Princeton Wants Fiber: 90% Vote For Broadband

IMG_2151Nearly 500 hundred voters of Princeton packed Thomas Prince School tonight, leaving standing room only to discuss and vote whether to approve funds for “make ready” costs necessary for a broadband fiber network build. After 90 minutes of discussion and Q&A, the town of Princeton spoke loud and clear: Princeton wants fiber! The town voted 442-51 in favor — that’s 90% of all voters!

In case there was any question before about the pent-up demand for fiber in town, the numbers attending the special town meeting remove all doubt.  The 493 in attendance tonight was a record-breaking crowd for a special town meeting, breaking the previous record (360 attending the Library renovation meeting back ~15 years ago).

Our long-time quest for broadband has one final, but essential hurdle. We have one last vote to take – a ballot vote at Town Hall Annex on Dec. 9. We will provide full details on that in the coming days.

Princetonites, we have looked with longing eyes at our Wachusett neighbor’s broadband capabilities for years and wondered why we couldn’t have the same. As long as we all get out and vote on Dec. 9, all that is about to change!

You can also read The Landmark article on the vote here »


Getting Ready for Tonight’s Vote

Looking for information for the special town meeting vote (Nov. 18, 7pm at Thomas Prince School)? Use the following FAQ to quickly navigate content on our web site to get the answers you are looking for.

1. What is the Matrix Plan? And what are we voting on? 

Read a 5-minute summary of the Matrix plan and what the Tuesday vote is all about.

2. Why is this the best plan possible for the town of Princeton?

When you factor in the state of the telecom/cable industry and the unique demographics and geography of our town, each broadband committee member will say unequivocally that the Matrix private/public plan is the best plan possible for our community. Read why »

3. Who is Matrix Design Group? 

Matrix Design Group is the private company proposing to design, build, and operate our townwide fiber network. You can read case studies of other Matrix projects here »

4. What would be the subscriber costs? 

Matrix fiber-to-the-home service would provide fiber broadband and optional phone service. Read about the services and the subscriber cost breakdown here »

5. Why is DSL not a viable long-term option for us? 

When you look at industry trends, it is clear that DSL is eventually going to be phased out. It is not a question of “if”, but a question of “when”. Read why »

6. Why is fiber the best technology choice?    

You can read the following resources for more discussion on fiber:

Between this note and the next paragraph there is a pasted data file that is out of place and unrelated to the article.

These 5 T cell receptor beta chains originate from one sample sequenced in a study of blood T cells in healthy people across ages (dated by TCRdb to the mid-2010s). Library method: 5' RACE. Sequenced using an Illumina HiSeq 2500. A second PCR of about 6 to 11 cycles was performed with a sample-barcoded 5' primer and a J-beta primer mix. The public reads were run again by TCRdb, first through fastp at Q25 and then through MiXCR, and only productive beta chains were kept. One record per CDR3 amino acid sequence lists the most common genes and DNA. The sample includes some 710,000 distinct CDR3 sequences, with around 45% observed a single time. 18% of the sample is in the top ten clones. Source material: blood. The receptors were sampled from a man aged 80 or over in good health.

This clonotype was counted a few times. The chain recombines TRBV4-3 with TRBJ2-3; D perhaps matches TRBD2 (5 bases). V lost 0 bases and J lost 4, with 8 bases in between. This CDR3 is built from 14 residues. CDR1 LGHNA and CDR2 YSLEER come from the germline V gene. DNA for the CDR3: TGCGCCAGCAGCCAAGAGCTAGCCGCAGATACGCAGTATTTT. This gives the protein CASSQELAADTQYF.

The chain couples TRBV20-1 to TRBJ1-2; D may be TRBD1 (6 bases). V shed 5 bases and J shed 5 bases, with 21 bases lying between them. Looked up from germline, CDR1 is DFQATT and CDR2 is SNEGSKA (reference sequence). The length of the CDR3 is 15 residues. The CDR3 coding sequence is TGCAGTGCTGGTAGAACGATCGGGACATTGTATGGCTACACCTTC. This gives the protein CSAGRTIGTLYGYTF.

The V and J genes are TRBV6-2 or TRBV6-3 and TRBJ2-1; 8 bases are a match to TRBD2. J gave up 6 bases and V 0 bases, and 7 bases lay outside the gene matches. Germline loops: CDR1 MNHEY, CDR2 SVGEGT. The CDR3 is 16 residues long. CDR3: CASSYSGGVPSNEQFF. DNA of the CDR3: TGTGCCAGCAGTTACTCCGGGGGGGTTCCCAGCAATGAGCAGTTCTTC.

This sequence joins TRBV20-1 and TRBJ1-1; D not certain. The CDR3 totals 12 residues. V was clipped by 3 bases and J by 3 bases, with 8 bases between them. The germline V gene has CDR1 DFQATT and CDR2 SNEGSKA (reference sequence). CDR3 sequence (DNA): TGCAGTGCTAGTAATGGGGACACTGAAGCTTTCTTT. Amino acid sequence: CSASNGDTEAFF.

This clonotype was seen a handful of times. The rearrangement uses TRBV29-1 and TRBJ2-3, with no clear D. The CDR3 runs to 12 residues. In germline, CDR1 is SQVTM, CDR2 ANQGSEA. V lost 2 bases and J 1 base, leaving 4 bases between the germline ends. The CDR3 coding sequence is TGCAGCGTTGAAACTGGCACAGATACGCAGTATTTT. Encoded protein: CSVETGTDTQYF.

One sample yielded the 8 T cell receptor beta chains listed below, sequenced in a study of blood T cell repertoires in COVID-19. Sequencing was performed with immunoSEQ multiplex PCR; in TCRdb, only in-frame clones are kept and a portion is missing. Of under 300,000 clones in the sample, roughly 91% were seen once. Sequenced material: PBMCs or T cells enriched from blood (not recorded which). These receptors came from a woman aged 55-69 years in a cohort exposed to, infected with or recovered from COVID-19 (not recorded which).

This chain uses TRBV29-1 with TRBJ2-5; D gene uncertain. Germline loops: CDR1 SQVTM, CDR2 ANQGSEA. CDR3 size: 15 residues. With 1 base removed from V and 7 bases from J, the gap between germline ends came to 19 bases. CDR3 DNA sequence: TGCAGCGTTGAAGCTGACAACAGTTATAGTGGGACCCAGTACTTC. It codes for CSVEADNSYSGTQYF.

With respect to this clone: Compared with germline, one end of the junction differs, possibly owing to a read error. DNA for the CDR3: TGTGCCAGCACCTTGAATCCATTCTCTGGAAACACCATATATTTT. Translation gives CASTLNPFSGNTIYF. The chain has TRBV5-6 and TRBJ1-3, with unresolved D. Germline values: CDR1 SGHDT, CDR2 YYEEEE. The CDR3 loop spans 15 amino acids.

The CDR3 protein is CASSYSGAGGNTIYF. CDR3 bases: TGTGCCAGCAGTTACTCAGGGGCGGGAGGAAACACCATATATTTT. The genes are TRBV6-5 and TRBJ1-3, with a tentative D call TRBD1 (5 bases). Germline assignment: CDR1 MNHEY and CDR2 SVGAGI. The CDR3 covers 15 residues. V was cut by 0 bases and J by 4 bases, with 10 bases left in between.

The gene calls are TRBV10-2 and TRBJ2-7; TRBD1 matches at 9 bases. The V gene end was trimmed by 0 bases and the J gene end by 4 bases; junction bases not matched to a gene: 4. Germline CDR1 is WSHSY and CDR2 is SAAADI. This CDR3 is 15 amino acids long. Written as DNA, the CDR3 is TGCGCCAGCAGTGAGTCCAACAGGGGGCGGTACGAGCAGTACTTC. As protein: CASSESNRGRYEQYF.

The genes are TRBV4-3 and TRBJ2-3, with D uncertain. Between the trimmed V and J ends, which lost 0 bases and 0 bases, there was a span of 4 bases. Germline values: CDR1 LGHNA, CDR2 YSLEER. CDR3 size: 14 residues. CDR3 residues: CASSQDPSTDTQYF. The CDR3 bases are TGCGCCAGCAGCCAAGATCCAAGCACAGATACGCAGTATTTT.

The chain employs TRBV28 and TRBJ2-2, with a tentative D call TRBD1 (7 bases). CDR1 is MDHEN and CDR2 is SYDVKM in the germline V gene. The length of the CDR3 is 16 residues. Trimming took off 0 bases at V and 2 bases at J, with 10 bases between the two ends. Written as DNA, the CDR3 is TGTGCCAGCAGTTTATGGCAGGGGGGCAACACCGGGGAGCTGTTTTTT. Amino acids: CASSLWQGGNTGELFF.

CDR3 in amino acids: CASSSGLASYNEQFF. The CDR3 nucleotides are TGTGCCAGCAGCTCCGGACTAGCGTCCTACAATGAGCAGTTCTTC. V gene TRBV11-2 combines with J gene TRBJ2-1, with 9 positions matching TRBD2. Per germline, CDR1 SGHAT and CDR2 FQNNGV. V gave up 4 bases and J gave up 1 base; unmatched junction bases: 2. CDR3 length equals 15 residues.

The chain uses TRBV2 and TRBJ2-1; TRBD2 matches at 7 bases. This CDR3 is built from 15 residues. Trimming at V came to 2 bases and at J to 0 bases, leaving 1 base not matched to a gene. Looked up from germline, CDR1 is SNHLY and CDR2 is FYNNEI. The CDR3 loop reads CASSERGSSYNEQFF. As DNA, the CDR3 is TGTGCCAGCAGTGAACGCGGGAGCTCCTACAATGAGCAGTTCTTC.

The Best Plan Possible – Especially Considering the Alternative

If You Ever Want Broadband, You Must Vote on Tuesday

As you consider the merits of the upcoming vote at the Nov 18 special town meeting, there is one overarching and sweeping factor that we must all grapple with:

Princeton is the largest “unserved” community in the state of Massachusetts for broadband internet. [source]

That’s one of the least appealing labels you would want associated with your town if:

  • You are a homeowner and are counting on your property to increase in value.
  • You are a parent with school age children and want them to have broadband for school before they graduate.
  • You own a small business or you have a career that depends upon working from home with reliable, fast internet.

The Nov 18 vote will determine, once and for all, whether or not we as a community have the will and progressiveness to change that fact.

nov18So What Happens if the Nov 18 Vote Does Not Pass?

On this site, we have talked on the merits of the Matrix plan and the rationale for the request to borrow for the “make ready” costs. We have talked about why our community needs reliable broadband for working from home, school, entertainment – as well as pragmatically for home valuations.

But we have not said much about what happens if the Nov 18 vote does not pass by 2/3rds majority.

Simply put, the ramifications are sweeping, severe, and unforgiving:

First, Matrix’s offer to pay for the entire network construction (that’s 73% of the whole project cost) will be terminated. Matrix will move onto other unserved communities in Western Massachusetts and elsewhere.

Second, we will seriously damage our chances of getting a state grant to pay for the “make ready” costs. Princeton has a possible opportunity to get some/all of our “make ready” costs paid for through the recently passed IT Bond Bill. However, in our discussions with state officials, it is clear that “skin in the game” is a key determinant in the division of funds to the 26 unserved towns. A NO vote would show that we have no “skin in the game” at all and would put us in the back of the line.

Third, in the end, we will continue to be the largest “unserved” community in the state of Massachusetts for the indefinite future.

The Best Possible Plan for Our Unique Circumstances

Maybe there’s aspects of the Matrix plan that you would like to change. Maybe you think a better option will come down the pike if we just wait.

But we should all be very careful with basing our vote on quibbles with the plan or dreams of a knight in shining armor just around the corner. There are no Plan B’s. There are no other suitors waiting in the wings. Comcast, Charter, and Verizon have even gone so far as to formally decline an offer to come into town. And, doing it ourselves would cost taxpayers over three times more than the Matrix plan would.